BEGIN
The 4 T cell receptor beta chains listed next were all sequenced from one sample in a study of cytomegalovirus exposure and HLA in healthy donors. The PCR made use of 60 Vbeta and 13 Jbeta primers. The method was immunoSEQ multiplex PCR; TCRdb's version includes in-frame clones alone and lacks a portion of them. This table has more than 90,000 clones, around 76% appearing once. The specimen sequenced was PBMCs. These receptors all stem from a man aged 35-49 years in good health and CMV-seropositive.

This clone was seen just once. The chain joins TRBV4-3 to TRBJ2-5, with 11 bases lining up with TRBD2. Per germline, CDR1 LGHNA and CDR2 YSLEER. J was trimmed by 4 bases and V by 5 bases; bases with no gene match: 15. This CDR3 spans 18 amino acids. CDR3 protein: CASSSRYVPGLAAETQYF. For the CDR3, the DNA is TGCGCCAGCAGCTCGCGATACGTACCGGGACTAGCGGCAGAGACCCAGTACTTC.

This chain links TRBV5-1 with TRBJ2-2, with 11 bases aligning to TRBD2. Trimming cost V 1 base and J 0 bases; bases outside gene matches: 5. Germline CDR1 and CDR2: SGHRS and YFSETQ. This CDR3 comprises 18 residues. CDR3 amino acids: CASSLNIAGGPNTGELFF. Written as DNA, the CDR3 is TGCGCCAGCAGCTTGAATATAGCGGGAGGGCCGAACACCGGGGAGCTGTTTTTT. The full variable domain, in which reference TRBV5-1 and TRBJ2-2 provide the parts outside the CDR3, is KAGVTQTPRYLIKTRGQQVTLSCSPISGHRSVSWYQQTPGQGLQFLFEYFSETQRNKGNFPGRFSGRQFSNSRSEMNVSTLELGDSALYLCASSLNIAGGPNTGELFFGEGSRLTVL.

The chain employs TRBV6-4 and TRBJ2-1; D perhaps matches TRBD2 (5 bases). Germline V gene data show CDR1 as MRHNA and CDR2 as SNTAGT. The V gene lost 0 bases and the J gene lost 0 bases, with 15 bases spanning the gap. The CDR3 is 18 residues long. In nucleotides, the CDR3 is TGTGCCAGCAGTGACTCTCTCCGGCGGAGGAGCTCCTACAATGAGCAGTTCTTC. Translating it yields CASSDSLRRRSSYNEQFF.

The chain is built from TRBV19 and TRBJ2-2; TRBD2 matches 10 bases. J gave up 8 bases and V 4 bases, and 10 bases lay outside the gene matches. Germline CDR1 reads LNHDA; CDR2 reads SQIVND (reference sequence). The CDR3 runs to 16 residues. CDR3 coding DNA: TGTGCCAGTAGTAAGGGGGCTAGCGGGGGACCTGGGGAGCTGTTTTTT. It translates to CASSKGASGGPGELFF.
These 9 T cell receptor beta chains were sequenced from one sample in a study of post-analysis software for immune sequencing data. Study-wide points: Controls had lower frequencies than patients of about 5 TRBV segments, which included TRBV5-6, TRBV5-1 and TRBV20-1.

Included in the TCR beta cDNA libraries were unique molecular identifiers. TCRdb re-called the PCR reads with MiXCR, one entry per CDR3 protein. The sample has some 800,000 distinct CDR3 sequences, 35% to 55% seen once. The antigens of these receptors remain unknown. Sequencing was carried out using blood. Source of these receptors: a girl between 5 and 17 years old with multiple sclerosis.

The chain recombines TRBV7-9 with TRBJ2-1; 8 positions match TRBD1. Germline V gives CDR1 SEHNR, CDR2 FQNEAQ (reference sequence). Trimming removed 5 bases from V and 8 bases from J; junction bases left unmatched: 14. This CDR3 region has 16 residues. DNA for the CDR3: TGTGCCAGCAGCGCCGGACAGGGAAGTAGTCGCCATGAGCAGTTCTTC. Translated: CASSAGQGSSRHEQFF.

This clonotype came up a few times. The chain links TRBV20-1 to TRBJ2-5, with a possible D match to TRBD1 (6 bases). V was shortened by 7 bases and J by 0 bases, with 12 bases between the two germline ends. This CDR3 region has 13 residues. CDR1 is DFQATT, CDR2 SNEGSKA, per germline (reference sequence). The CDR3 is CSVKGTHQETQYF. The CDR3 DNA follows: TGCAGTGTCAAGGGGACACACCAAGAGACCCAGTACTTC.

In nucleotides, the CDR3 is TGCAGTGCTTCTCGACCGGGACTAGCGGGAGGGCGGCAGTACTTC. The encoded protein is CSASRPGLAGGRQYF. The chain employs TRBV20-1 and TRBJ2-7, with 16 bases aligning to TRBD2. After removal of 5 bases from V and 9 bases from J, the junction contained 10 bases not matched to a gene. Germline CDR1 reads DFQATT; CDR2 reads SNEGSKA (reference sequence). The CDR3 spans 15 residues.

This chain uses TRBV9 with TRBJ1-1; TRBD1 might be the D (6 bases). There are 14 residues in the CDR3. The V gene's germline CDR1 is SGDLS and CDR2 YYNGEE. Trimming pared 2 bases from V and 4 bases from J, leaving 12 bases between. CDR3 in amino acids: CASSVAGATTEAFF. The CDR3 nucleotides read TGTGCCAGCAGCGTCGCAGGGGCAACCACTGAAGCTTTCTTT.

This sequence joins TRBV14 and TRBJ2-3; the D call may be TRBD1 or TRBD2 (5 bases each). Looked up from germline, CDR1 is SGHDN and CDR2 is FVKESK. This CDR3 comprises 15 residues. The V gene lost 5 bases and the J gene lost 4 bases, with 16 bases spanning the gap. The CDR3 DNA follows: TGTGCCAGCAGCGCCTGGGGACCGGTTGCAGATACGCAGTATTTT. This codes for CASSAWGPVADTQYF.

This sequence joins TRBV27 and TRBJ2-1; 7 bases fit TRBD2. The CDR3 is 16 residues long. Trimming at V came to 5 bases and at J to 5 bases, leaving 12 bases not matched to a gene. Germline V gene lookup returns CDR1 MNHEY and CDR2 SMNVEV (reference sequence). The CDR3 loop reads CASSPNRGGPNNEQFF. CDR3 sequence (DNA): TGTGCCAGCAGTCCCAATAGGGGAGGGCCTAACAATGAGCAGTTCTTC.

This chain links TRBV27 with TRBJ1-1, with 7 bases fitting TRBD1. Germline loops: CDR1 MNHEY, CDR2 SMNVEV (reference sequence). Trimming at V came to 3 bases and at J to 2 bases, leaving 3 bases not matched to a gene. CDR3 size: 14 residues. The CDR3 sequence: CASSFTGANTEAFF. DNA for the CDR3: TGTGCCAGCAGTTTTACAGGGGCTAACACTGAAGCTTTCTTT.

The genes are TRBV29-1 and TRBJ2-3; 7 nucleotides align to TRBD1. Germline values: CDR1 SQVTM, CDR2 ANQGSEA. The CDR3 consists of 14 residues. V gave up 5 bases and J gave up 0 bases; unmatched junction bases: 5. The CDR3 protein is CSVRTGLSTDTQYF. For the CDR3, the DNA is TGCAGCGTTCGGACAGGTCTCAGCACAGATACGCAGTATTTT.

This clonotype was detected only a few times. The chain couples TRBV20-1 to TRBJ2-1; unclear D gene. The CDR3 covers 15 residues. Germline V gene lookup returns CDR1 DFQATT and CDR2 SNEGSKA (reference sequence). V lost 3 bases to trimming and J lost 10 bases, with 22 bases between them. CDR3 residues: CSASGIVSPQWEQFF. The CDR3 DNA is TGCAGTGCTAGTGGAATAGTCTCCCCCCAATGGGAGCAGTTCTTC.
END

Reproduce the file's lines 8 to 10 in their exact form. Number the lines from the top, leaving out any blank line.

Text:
The chain recombines TRBV7-9 with TRBJ2-1; 8 positions match TRBD1. Germline V gives CDR1 SEHNR, CDR2 FQNEAQ (reference sequence). Trimming removed 5 bases from V and 8 bases from J; junction bases left unmatched: 14. This CDR3 region has 16 residues. DNA for the CDR3: TGTGCCAGCAGCGCCGGACAGGGAAGTAGTCGCCATGAGCAGTTCTTC. Translated: CASSAGQGSSRHEQFF.

This clonotype came up a few times. The chain links TRBV20-1 to TRBJ2-5, with a possible D match to TRBD1 (6 bases). V was shortened by 7 bases and J by 0 bases, with 12 bases between the two germline ends. This CDR3 region has 13 residues. CDR1 is DFQATT, CDR2 SNEGSKA, per germline (reference sequence). The CDR3 is CSVKGTHQETQYF. The CDR3 DNA follows: TGCAGTGTCAAGGGGACACACCAAGAGACCCAGTACTTC.

In nucleotides, the CDR3 is TGCAGTGCTTCTCGACCGGGACTAGCGGGAGGGCGGCAGTACTTC. The encoded protein is CSASRPGLAGGRQYF. The chain employs TRBV20-1 and TRBJ2-7, with 16 bases aligning to TRBD2. After removal of 5 bases from V and 9 bases from J, the junction contained 10 bases not matched to a gene. Germline CDR1 reads DFQATT; CDR2 reads SNEGSKA (reference sequence). The CDR3 spans 15 residues.